1. Iwanabeone
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    Iwanabeone Banned

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    What is the possibility of finding an agent after self-publishing?

    Discussion in 'Publishing' started by Iwanabeone, Dec 30, 2012.

    I completed the first of a three book action/adventure series several years ago. I went through an early round of editing with a 'professional', spending a few thousand dollars for the service. I next went through a round of working with a beta reader. After countless rejections from agents, I decided to self-publish on Amazon. Another author read my story and told me it had problems and needed to be copy-edited for spelling, grammar and punctuation. I hired one person who did a first round of editing and then was never heard from again. I hired a second person who edited the story in about two weeks, at a price I have discovered to be well below what a 'real' editor would charge. Back to the fellow author, who re-read the story. He found about 100 errors not caught by either 'editor'. Some of these errors were more of a stylistic nature than copy-editing errors. However, there were many simply errors like a missing period or close quote, as well as issues like the use of 'to' instead of 'too'. The fellow author sent me all the corrections and now the book is again out on Amazon. Thinking about all the corrections that have been made, I am now wondering if it might be possible to attract an agent with this now 'polished' book. Except that now the book is on Amazon and, no doubt, a Google search will turn up this little tidbit of information even if I, once again, unpublished.

    Have I killed any chance of finding a real agent?
     
  2. chicagoliz
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    chicagoliz Contributing Member Contributor

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    For this particular book, probably yes.
     
  3. Iwanabeone
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    Iwanabeone Banned

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    Well, that's a particularly 'pregnant' remark. Do you care to elaborate?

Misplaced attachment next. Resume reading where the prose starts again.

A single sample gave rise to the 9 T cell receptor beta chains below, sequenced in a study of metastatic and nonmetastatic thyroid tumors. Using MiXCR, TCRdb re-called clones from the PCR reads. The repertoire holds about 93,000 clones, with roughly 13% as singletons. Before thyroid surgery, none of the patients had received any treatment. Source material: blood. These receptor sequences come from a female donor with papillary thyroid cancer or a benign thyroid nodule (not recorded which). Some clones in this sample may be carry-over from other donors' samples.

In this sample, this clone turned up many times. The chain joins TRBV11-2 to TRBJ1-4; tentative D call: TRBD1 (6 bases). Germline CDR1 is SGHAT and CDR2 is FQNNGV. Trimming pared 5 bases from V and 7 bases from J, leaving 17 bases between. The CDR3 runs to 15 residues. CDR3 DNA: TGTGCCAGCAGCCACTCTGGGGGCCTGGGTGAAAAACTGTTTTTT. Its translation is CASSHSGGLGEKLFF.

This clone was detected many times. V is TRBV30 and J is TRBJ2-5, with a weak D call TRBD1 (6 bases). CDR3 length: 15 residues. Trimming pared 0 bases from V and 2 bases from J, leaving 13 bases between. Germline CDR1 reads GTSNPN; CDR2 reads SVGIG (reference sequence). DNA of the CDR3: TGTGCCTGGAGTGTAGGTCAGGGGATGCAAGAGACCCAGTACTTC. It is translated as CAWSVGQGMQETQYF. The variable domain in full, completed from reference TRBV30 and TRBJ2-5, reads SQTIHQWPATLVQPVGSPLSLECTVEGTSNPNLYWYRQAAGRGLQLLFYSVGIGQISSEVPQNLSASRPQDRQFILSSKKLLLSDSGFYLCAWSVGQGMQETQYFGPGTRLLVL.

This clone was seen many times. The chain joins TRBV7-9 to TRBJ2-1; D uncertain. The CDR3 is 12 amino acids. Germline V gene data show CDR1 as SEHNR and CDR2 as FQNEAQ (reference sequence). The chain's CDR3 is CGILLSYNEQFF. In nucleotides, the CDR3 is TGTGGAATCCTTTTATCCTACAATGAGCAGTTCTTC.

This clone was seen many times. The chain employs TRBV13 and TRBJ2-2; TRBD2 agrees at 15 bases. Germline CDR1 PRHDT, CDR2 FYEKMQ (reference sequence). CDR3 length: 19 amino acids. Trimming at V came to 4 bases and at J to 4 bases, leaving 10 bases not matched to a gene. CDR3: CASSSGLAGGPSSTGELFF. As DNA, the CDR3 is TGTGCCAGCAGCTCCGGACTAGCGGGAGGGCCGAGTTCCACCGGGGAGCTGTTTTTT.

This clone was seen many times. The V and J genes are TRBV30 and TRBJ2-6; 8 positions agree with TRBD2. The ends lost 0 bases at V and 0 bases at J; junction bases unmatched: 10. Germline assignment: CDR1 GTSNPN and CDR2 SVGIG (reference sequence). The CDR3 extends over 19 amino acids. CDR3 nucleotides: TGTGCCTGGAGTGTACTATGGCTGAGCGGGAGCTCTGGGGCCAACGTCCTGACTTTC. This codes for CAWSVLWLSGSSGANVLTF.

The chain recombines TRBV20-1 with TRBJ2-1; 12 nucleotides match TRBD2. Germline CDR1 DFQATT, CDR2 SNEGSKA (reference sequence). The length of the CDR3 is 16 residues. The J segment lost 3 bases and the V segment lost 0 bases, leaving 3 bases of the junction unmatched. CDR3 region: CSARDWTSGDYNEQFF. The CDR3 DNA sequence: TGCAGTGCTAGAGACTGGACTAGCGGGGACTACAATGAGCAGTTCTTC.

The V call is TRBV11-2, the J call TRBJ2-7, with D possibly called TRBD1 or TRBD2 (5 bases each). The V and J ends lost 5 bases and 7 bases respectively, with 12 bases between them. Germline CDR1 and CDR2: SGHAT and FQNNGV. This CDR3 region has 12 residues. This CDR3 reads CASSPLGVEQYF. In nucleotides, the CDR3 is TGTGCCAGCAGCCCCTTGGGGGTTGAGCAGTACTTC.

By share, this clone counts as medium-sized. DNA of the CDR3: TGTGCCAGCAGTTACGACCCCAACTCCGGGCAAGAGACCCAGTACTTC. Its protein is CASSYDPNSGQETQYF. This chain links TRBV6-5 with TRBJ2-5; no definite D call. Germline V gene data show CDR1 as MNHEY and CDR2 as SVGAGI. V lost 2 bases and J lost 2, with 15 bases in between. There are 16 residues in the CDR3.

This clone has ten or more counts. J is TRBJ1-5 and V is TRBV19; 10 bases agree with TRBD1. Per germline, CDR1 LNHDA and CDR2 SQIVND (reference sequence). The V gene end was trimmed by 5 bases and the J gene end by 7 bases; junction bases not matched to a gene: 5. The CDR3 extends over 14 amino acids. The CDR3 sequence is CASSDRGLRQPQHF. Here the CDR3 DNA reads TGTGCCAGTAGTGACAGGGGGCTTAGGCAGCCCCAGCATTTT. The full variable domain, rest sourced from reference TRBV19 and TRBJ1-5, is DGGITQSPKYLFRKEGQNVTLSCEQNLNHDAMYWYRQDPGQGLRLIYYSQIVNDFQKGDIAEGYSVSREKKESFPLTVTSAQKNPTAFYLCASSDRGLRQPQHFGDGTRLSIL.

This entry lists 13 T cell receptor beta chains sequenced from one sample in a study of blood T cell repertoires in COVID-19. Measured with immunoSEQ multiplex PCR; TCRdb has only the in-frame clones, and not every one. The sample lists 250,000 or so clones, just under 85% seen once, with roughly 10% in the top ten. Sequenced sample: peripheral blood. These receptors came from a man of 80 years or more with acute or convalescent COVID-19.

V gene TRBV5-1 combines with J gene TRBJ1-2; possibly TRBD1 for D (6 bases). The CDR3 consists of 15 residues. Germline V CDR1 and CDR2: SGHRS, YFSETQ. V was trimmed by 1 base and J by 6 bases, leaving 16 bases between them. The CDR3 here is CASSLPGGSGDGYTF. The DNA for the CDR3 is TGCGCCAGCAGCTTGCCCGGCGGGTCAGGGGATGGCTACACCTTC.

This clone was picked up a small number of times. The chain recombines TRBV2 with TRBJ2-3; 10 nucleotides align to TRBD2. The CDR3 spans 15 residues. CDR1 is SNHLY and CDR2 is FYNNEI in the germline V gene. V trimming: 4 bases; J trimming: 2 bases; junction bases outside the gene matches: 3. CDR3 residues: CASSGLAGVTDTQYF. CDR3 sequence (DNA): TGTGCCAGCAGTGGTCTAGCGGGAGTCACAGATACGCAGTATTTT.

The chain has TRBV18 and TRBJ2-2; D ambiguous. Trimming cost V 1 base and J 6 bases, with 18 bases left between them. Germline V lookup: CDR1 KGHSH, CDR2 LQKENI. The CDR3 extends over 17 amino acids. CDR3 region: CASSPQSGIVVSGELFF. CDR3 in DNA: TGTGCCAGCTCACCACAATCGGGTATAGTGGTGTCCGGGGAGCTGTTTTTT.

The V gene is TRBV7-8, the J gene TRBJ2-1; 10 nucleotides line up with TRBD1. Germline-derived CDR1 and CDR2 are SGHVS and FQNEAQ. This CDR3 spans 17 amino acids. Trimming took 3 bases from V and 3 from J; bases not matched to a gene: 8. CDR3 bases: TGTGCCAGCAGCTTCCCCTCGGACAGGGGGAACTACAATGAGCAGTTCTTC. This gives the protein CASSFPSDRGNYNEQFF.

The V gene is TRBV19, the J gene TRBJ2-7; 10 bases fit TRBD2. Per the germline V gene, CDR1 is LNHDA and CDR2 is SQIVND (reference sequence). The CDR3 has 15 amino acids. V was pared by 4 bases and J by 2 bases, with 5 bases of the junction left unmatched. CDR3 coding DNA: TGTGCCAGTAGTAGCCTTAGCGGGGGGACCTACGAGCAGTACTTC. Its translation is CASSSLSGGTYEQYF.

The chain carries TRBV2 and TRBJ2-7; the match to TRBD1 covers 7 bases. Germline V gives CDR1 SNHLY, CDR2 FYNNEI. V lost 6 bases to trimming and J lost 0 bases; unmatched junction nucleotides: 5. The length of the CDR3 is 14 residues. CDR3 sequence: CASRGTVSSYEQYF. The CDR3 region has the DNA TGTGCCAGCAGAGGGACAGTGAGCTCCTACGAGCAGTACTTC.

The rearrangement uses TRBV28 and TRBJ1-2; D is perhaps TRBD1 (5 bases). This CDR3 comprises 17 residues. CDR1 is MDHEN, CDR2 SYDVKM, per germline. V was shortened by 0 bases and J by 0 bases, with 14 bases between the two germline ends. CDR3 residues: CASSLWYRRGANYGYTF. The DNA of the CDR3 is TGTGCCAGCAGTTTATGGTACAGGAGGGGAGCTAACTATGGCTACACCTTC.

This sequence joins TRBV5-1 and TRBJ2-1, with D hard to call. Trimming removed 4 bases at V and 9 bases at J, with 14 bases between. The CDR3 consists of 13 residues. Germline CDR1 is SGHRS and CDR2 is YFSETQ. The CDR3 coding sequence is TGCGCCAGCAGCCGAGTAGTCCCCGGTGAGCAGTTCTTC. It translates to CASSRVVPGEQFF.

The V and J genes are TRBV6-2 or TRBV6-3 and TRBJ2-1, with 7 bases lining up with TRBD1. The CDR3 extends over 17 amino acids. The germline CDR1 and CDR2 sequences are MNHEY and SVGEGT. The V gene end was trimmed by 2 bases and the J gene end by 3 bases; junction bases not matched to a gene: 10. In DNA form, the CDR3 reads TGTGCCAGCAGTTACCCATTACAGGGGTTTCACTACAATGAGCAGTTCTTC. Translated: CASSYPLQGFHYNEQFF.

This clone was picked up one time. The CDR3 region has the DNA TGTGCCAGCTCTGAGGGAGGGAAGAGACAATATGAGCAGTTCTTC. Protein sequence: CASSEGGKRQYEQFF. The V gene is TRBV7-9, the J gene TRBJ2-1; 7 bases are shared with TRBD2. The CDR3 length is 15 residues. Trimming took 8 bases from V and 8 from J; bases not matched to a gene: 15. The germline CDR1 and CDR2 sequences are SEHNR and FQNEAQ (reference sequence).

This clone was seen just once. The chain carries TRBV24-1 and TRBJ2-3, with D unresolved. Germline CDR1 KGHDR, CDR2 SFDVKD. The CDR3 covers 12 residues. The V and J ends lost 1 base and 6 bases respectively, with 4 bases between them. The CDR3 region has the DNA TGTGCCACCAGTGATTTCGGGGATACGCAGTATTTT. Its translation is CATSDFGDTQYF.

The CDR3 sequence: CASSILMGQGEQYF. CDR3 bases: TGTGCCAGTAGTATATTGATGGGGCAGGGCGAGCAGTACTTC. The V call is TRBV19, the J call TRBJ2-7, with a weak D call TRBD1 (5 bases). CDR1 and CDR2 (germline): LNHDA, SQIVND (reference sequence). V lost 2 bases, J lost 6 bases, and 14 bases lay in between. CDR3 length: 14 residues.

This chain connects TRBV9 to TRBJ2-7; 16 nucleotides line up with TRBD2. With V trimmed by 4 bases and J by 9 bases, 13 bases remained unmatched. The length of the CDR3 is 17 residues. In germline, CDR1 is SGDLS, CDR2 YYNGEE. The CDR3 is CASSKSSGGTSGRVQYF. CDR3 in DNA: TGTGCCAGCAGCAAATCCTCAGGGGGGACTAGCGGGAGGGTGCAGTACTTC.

4. thirdwind
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    thirdwind Contributing Member Contest Administrator Reviewer Contributor

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    It has already been published, so there's little reason why any publisher would be interested in this particular book.
     
  5. chicagoliz
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    chicagoliz Contributing Member Contributor

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    Publishers, and therefore agents, are generally not interested in trying to market/sell/represent something that is already out there and available. If you've sold over 20,000 copies of your self-published book, they *might* consider it, provided they don't feel that those 20K represent the entire universe of people who would be interested in your book.

    Publishing is a business. The people involved are looking for stuff that's fresh, new, marketable, well-written, etc. They lose almost all interest if it's already been available in the marketplace. They have limited time and resources to spend on books. If the book is already available, that's a huge barrier for them to look past to view your stuff as fresh, new, marketable, well written...

    Unless you can show that the reason you're now going the traditional route is that there's so much demand for your book you can't keep up with it, it's going to be an extremely tough task to get a publisher (and again, therefore an agent) interested in allotting their finite resources to your book.
     
  6. EdFromNY
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    EdFromNY Hope to improve with age Supporter Contributor

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    First-run rights no longer exist, so there is little for an agent to sell to a publisher. Moreover, if I read your post correctly, you went ahead and self-published with SPaG errors and that would be a major turnoff. Frankly, it is inconceivable to me that any serious writer would have done such a thing.

    As Chicagoliz points out, publishing is a business. A writer who comes off as unpolished has virtually no shot at attracting either an agent or a publisher.
     
  7. ChickenFreak
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    ChickenFreak Contributing Member Contributor